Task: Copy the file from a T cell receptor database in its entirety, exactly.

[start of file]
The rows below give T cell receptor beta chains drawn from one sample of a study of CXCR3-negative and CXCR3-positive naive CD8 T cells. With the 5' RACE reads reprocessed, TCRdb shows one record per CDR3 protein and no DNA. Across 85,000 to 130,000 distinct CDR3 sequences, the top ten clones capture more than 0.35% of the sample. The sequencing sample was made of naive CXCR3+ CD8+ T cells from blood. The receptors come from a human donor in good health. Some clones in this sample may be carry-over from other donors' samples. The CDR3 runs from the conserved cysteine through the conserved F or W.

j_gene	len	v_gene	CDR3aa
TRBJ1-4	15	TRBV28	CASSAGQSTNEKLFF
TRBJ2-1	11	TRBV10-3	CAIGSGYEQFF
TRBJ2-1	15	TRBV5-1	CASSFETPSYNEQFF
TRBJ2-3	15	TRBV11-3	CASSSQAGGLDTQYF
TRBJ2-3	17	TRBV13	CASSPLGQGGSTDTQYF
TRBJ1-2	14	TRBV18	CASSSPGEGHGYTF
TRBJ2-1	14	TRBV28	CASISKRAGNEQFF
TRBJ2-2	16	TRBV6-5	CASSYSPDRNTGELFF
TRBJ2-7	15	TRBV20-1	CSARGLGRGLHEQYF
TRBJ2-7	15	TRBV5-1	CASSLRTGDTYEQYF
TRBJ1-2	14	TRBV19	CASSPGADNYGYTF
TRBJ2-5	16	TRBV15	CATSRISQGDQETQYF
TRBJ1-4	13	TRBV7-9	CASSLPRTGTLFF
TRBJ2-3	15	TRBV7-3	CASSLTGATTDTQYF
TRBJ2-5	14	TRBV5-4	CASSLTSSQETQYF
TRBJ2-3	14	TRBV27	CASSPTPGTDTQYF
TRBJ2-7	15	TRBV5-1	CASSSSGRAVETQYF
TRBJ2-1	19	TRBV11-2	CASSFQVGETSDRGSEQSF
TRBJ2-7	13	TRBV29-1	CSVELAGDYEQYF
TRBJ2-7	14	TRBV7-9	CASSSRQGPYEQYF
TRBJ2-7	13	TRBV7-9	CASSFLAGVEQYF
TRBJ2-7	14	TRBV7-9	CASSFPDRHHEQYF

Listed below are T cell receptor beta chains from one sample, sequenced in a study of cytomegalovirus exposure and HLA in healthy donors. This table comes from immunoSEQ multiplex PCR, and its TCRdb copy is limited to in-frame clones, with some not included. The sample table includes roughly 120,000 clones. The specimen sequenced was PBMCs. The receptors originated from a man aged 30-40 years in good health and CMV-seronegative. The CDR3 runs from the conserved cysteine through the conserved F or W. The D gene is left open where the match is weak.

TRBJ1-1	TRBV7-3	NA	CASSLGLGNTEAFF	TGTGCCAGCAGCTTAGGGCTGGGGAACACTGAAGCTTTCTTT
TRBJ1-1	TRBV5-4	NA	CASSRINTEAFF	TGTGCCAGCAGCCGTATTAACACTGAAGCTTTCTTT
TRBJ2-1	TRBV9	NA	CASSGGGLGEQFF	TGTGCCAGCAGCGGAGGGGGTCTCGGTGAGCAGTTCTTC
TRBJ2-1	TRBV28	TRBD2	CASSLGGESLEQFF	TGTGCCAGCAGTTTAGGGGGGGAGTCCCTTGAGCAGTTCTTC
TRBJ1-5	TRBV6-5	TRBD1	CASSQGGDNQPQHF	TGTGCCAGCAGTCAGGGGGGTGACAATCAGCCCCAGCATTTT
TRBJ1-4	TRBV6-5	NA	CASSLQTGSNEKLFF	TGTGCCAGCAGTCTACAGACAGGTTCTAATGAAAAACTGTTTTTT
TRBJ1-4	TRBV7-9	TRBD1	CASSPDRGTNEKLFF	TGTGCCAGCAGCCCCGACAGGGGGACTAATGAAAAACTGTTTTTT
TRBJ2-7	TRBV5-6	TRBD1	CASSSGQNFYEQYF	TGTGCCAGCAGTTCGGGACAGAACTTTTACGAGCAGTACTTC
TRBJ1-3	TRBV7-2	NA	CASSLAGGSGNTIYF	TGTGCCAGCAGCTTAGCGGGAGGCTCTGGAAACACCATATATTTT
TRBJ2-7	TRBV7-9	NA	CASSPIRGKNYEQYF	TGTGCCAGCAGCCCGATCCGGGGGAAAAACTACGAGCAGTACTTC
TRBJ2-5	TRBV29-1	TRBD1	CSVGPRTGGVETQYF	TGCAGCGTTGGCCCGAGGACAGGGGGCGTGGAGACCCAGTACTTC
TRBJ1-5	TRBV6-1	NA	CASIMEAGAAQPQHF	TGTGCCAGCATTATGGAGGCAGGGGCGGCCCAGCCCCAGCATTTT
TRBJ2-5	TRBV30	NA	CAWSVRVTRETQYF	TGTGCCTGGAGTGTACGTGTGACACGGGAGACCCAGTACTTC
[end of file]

The rows below give T cell receptor beta chains drawn from one sample of a study of CXCR3-negative and CXCR3-positive naive CD8 T cells. With the 5' RACE reads reprocessed, TCRdb shows one record per CDR3 protein and no DNA. Across 85,000 to 130,000 distinct CDR3 sequences, the top ten clones capture more than 0.35% of the sample. The sequencing sample was made of naive CXCR3+ CD8+ T cells from blood. The receptors come from a human donor in good health. Some clones in this sample may be carry-over from other donors' samples. The CDR3 runs from the conserved cysteine through the conserved F or W.

j_gene	len	v_gene	CDR3aa
TRBJ1-4	15	TRBV28	CASSAGQSTNEKLFF
TRBJ2-1	11	TRBV10-3	CAIGSGYEQFF
TRBJ2-1	15	TRBV5-1	CASSFETPSYNEQFF
TRBJ2-3	15	TRBV11-3	CASSSQAGGLDTQYF
TRBJ2-3	17	TRBV13	CASSPLGQGGSTDTQYF
TRBJ1-2	14	TRBV18	CASSSPGEGHGYTF
TRBJ2-1	14	TRBV28	CASISKRAGNEQFF
TRBJ2-2	16	TRBV6-5	CASSYSPDRNTGELFF
TRBJ2-7	15	TRBV20-1	CSARGLGRGLHEQYF
TRBJ2-7	15	TRBV5-1	CASSLRTGDTYEQYF
TRBJ1-2	14	TRBV19	CASSPGADNYGYTF
TRBJ2-5	16	TRBV15	CATSRISQGDQETQYF
TRBJ1-4	13	TRBV7-9	CASSLPRTGTLFF
TRBJ2-3	15	TRBV7-3	CASSLTGATTDTQYF
TRBJ2-5	14	TRBV5-4	CASSLTSSQETQYF
TRBJ2-3	14	TRBV27	CASSPTPGTDTQYF
TRBJ2-7	15	TRBV5-1	CASSSSGRAVETQYF
TRBJ2-1	19	TRBV11-2	CASSFQVGETSDRGSEQSF
TRBJ2-7	13	TRBV29-1	CSVELAGDYEQYF
TRBJ2-7	14	TRBV7-9	CASSSRQGPYEQYF
TRBJ2-7	13	TRBV7-9	CASSFLAGVEQYF
TRBJ2-7	14	TRBV7-9	CASSFPDRHHEQYF

Listed below are T cell receptor beta chains from one sample, sequenced in a study of cytomegalovirus exposure and HLA in healthy donors. This table comes from immunoSEQ multiplex PCR, and its TCRdb copy is limited to in-frame clones, with some not included. The sample table includes roughly 120,000 clones. The specimen sequenced was PBMCs. The receptors originated from a man aged 30-40 years in good health and CMV-seronegative. The CDR3 runs from the conserved cysteine through the conserved F or W. The D gene is left open where the match is weak.

TRBJ1-1	TRBV7-3	NA	CASSLGLGNTEAFF	TGTGCCAGCAGCTTAGGGCTGGGGAACACTGAAGCTTTCTTT
TRBJ1-1	TRBV5-4	NA	CASSRINTEAFF	TGTGCCAGCAGCCGTATTAACACTGAAGCTTTCTTT
TRBJ2-1	TRBV9	NA	CASSGGGLGEQFF	TGTGCCAGCAGCGGAGGGGGTCTCGGTGAGCAGTTCTTC
TRBJ2-1	TRBV28	TRBD2	CASSLGGESLEQFF	TGTGCCAGCAGTTTAGGGGGGGAGTCCCTTGAGCAGTTCTTC
TRBJ1-5	TRBV6-5	TRBD1	CASSQGGDNQPQHF	TGTGCCAGCAGTCAGGGGGGTGACAATCAGCCCCAGCATTTT
TRBJ1-4	TRBV6-5	NA	CASSLQTGSNEKLFF	TGTGCCAGCAGTCTACAGACAGGTTCTAATGAAAAACTGTTTTTT
TRBJ1-4	TRBV7-9	TRBD1	CASSPDRGTNEKLFF	TGTGCCAGCAGCCCCGACAGGGGGACTAATGAAAAACTGTTTTTT
TRBJ2-7	TRBV5-6	TRBD1	CASSSGQNFYEQYF	TGTGCCAGCAGTTCGGGACAGAACTTTTACGAGCAGTACTTC
TRBJ1-3	TRBV7-2	NA	CASSLAGGSGNTIYF	TGTGCCAGCAGCTTAGCGGGAGGCTCTGGAAACACCATATATTTT
TRBJ2-7	TRBV7-9	NA	CASSPIRGKNYEQYF	TGTGCCAGCAGCCCGATCCGGGGGAAAAACTACGAGCAGTACTTC
TRBJ2-5	TRBV29-1	TRBD1	CSVGPRTGGVETQYF	TGCAGCGTTGGCCCGAGGACAGGGGGCGTGGAGACCCAGTACTTC
TRBJ1-5	TRBV6-1	NA	CASIMEAGAAQPQHF	TGTGCCAGCATTATGGAGGCAGGGGCGGCCCAGCCCCAGCATTTT
TRBJ2-5	TRBV30	NA	CAWSVRVTRETQYF	TGTGCCTGGAGTGTACGTGTGACACGGGAGACCCAGTACTTC